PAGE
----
A Bride's Tangled Vows

By: Dani Wade


Aiden Blackstone suppressed a shiver that had nothing to do with the afternoon thunderstorm raging all around him. For a moment, he remained immobile, staring at the elaborate scrolls carved into the heavy oak door before him. A door he’d promised himself he’d never pass through again—at least, not while his grandfather was alive.

I should have come back here, Mother, only to see you.

But he’d sworn never to let himself be locked inside the walls of Blackstone Manor again. He’d thought he had all the time he would need to make his absence up to his mother. In his youthful ignorance, he hadn’t realized everything he’d be giving up to uphold his vow. Now he was back to honor another vow—a promise to see that his mother was taken care of.

The thought had his stomach roiling. Shaking it off, he reached for the old-fashioned iron knocker shaped like a bear’s head. The cab had already left. On a day plagued by steamy, ferocious southern thunderstorms, he certainly wouldn’t be walking the ten miles back to Black Hills, no matter how much he dreaded this visit. His nausea eased as he reminded himself that he wouldn’t be here for long—only as long as necessary.

Knocking again, he listened intently for footsteps on the other side of the door. It wasn’t really home if you had to wait for someone to answer. He’d walked away with the surety that only comes with untried youth. Now he returned a different man, a success on his own terms. He just wouldn’t have the satisfaction of rubbing his grandfather’s nose in it.

Because James Blackstone was dead.

The knob rattled, then the door swung inward with a deep creak. A tall man, his posture still strong despite the gray hair disappearing from his head, blinked several times as if not sure his aging eyes were trustworthy. Though he’d left his childhood home on his eighteenth birthday, Aiden recognized Nolen, the family butler.

“Ah, Master Aiden, we’ve been expecting you,” the older man said.

“Thank you,” Aiden returned with polite sincerity, stepping closer to look into the butler’s faded blue eyes. Lightning cracked nearby and thunder almost immediately boomed with wall-rattling force, the storm a reflection of the upheaval deep in Aiden’s core.

Still studying his face, the older man opened the door wide enough for Aiden and his luggage. “Of course,” Nolen said, shutting out the pouring rain behind them. “It’s been a long time, Master Aiden.”

Aiden searched the other man’s voice for condemnation, but found none. “Please leave your luggage here. I’ll take it up once Marie has your room ready,” Nolen instructed.

So the same housekeeper—the one who’d baked cookies for him and his brothers while they were grieving the loss of their father—was still here, too. They said nothing ever changed in small towns. They were right.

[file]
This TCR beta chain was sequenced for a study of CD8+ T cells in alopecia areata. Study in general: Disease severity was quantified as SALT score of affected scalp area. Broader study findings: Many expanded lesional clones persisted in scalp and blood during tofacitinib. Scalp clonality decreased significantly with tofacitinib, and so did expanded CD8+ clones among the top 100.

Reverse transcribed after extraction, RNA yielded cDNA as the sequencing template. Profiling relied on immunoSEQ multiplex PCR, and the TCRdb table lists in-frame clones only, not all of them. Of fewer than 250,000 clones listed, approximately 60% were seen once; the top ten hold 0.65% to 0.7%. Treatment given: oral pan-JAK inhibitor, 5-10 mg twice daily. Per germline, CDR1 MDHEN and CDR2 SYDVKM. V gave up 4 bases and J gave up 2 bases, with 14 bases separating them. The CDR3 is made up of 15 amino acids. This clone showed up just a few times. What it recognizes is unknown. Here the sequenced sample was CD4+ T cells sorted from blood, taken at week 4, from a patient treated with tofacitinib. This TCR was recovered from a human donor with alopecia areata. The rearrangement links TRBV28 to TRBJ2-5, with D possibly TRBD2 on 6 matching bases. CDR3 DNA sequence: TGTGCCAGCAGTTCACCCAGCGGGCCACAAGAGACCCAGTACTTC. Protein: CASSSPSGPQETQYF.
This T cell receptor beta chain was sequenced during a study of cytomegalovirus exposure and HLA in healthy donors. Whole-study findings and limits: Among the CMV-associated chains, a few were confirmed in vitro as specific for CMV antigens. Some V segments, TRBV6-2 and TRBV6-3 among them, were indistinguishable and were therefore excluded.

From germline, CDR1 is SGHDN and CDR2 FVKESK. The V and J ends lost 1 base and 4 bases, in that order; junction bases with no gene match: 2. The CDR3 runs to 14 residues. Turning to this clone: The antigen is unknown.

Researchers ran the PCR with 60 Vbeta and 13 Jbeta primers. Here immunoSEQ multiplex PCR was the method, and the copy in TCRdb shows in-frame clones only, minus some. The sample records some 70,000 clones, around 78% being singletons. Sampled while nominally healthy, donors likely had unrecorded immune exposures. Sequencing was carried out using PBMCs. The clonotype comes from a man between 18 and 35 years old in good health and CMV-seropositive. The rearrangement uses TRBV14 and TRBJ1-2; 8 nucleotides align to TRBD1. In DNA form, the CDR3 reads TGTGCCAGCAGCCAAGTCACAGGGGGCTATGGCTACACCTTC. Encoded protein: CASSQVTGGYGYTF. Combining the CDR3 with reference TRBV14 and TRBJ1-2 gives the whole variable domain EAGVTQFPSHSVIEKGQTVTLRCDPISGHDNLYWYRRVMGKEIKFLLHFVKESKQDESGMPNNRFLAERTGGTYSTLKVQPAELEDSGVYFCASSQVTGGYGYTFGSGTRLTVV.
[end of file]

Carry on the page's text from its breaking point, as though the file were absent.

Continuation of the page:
Aiden swept a quick glance around the open foyer, finding it the same as when he’d left, too. The only anomaly was an absent portrait that captured a long-ago moment in time—his parents, himself at about fifteen and his younger twin brothers about a year before his father’s death.

Setting down his duffel and laptop case and shaking off the last drops of rain, he followed Nolen’s silent steps through the shadowy breezeway at the center of the house. The gallery, his mother had always called this space that opened around the central staircase. It granted visitors an unobstructed view of the elaborate rails and landings of the two upper floors. Before air-conditioning, the space had allowed a breeze through the house on hot, humid, South Carolina afternoons. Today the sounds of his steps echoed off the walls as if the place were empty, abandoned.

But his mother was somewhere. Still in her old rooms, probably. Aiden didn’t want to think of her, of how helpless her condition rendered her. And him. It had been so long since he’d last heard her voice on the phone, right before her stroke two years ago. After the car accident made travel difficult for her, Aiden’s mother had called him once a week—always when James left the house. The last time he’d seen Blackstone Manor’s phone number on his caller ID, it had been his brother calling to tell him their mother had suffered a stroke, brought on by complications from her paralysis. Then silence ever since.

To Aiden’s surprise, Nolen went directly to the stairway, oak banister gleaming even in the dim light as if it had just been polished. Most formal meetings in the house were held in his grandfather’s study, where Aiden had assumed he’d be meeting with the lawyer. He’d just as soon get down to business.

“Did the lawyer give up on my arrival?” Aiden asked, curious about why he was being shown to his room first.

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